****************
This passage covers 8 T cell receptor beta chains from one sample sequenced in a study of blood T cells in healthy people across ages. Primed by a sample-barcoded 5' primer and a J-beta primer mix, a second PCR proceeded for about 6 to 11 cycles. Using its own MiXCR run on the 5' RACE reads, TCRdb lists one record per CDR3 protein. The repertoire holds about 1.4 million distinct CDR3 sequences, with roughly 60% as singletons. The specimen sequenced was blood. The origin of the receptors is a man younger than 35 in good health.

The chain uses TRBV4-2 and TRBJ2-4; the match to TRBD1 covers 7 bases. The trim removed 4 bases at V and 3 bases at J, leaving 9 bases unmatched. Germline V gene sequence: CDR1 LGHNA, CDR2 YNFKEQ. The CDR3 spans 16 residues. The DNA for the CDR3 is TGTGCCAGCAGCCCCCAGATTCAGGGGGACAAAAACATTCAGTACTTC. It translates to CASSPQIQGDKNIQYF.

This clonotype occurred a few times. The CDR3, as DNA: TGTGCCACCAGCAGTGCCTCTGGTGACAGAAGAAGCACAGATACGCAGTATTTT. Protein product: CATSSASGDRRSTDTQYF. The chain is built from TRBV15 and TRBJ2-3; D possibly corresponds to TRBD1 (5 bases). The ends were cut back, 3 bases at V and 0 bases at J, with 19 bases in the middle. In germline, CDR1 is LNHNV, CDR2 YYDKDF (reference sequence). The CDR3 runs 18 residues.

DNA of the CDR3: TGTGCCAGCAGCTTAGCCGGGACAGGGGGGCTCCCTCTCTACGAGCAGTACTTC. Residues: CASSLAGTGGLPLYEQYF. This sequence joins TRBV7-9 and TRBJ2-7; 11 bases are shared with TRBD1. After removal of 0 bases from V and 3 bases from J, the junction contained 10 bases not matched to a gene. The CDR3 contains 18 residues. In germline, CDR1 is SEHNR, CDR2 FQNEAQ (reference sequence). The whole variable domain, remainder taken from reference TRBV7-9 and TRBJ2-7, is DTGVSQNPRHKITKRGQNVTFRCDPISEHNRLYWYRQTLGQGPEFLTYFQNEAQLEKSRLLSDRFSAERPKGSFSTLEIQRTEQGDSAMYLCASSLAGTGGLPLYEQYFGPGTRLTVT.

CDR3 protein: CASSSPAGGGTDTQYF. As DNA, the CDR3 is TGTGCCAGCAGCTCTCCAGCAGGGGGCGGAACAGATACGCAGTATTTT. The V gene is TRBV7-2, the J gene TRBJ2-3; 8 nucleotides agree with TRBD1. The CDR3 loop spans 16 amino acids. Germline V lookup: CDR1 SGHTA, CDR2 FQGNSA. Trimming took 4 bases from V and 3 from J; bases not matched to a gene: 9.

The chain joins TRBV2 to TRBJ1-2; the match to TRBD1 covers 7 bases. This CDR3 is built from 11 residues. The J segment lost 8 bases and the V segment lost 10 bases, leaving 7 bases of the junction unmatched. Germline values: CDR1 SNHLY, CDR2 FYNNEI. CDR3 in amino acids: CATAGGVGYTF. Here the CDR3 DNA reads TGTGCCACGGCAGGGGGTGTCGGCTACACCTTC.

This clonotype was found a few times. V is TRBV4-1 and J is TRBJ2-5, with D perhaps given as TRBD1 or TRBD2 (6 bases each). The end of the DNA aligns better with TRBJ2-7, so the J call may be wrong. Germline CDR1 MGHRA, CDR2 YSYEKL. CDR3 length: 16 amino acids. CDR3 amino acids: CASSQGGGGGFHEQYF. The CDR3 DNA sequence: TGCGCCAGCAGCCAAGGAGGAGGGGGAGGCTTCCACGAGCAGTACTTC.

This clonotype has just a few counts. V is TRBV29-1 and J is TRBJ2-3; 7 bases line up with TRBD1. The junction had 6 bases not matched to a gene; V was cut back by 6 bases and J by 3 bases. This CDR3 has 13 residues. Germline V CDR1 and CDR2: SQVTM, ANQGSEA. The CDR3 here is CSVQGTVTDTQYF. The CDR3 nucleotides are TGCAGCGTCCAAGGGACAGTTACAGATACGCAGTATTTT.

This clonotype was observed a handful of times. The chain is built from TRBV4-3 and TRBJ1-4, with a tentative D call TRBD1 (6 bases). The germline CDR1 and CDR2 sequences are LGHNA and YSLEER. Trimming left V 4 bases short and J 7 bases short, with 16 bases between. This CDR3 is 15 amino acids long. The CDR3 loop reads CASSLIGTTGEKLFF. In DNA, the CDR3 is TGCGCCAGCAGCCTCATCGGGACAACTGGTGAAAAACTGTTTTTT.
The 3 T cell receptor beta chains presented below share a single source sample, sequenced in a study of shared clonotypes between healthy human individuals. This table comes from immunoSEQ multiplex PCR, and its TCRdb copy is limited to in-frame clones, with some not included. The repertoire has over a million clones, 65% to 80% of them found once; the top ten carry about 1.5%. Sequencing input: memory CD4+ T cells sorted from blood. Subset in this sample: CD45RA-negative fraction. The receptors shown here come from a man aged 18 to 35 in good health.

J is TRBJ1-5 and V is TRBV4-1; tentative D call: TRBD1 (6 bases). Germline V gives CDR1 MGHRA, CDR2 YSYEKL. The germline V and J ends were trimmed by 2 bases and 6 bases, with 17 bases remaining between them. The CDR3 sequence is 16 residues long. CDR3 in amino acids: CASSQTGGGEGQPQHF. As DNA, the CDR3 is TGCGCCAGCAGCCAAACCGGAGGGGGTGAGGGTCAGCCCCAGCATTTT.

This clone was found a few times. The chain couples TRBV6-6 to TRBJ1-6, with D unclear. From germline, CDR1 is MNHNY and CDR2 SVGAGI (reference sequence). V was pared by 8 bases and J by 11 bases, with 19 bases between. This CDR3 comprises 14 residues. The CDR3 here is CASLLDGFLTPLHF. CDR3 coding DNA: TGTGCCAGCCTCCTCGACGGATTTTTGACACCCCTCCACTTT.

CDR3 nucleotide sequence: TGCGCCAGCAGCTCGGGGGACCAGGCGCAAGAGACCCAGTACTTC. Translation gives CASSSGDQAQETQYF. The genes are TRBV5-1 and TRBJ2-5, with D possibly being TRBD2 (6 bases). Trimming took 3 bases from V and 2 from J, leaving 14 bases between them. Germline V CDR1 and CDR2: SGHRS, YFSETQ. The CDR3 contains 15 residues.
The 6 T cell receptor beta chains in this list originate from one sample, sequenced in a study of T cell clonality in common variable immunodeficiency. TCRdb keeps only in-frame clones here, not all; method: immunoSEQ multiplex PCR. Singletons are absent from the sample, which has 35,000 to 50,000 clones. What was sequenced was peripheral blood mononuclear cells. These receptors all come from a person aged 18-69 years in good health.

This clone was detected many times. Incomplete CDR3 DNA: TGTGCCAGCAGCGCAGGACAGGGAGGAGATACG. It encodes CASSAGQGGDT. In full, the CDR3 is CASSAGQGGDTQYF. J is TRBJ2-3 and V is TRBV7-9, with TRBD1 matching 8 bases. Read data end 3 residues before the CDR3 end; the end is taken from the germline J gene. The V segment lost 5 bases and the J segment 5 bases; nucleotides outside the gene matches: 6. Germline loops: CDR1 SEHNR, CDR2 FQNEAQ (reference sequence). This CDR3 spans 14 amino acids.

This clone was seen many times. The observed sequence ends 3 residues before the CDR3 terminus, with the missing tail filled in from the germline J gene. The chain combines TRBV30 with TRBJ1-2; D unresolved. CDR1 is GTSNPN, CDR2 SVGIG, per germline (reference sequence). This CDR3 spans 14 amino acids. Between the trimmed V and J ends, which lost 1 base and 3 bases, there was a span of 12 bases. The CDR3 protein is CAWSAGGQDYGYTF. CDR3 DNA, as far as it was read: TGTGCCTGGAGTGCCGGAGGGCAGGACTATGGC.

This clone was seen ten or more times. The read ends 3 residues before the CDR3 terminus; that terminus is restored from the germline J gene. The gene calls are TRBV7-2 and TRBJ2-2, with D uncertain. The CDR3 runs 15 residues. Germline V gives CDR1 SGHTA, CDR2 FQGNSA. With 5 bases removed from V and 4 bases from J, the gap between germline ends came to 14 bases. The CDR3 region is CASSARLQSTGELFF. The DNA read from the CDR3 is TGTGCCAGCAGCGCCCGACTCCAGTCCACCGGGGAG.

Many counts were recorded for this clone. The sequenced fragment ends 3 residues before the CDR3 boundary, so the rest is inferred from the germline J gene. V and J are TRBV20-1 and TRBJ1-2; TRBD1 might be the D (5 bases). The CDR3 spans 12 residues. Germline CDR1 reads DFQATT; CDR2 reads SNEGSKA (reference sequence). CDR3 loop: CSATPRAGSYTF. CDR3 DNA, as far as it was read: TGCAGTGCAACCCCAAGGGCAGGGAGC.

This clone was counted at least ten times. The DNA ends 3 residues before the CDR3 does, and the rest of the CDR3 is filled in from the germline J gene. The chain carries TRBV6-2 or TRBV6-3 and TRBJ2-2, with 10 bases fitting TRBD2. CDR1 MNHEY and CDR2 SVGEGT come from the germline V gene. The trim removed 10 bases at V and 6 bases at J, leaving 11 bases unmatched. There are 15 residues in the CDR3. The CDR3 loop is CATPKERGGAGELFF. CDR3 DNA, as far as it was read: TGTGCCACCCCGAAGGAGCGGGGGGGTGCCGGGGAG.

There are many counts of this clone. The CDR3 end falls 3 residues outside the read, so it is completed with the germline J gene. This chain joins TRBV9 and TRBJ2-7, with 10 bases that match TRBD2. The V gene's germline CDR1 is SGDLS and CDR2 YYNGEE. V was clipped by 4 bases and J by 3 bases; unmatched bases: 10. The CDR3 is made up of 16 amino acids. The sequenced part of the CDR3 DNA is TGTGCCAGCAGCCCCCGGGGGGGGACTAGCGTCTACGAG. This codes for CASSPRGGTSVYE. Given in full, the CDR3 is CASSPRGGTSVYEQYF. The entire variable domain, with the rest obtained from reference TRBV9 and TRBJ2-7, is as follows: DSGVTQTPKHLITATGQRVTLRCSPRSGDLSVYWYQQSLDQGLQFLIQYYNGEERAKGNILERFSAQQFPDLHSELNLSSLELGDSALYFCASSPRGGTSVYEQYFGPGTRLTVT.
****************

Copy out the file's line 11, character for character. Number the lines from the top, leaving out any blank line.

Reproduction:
J is TRBJ1-5 and V is TRBV4-1; tentative D call: TRBD1 (6 bases). Germline V gives CDR1 MGHRA, CDR2 YSYEKL. The germline V and J ends were trimmed by 2 bases and 6 bases, with 17 bases remaining between them. The CDR3 sequence is 16 residues long. CDR3 in amino acids: CASSQTGGGEGQPQHF. As DNA, the CDR3 is TGCGCCAGCAGCCAAACCGGAGGGGGTGAGGGTCAGCCCCAGCATTTT.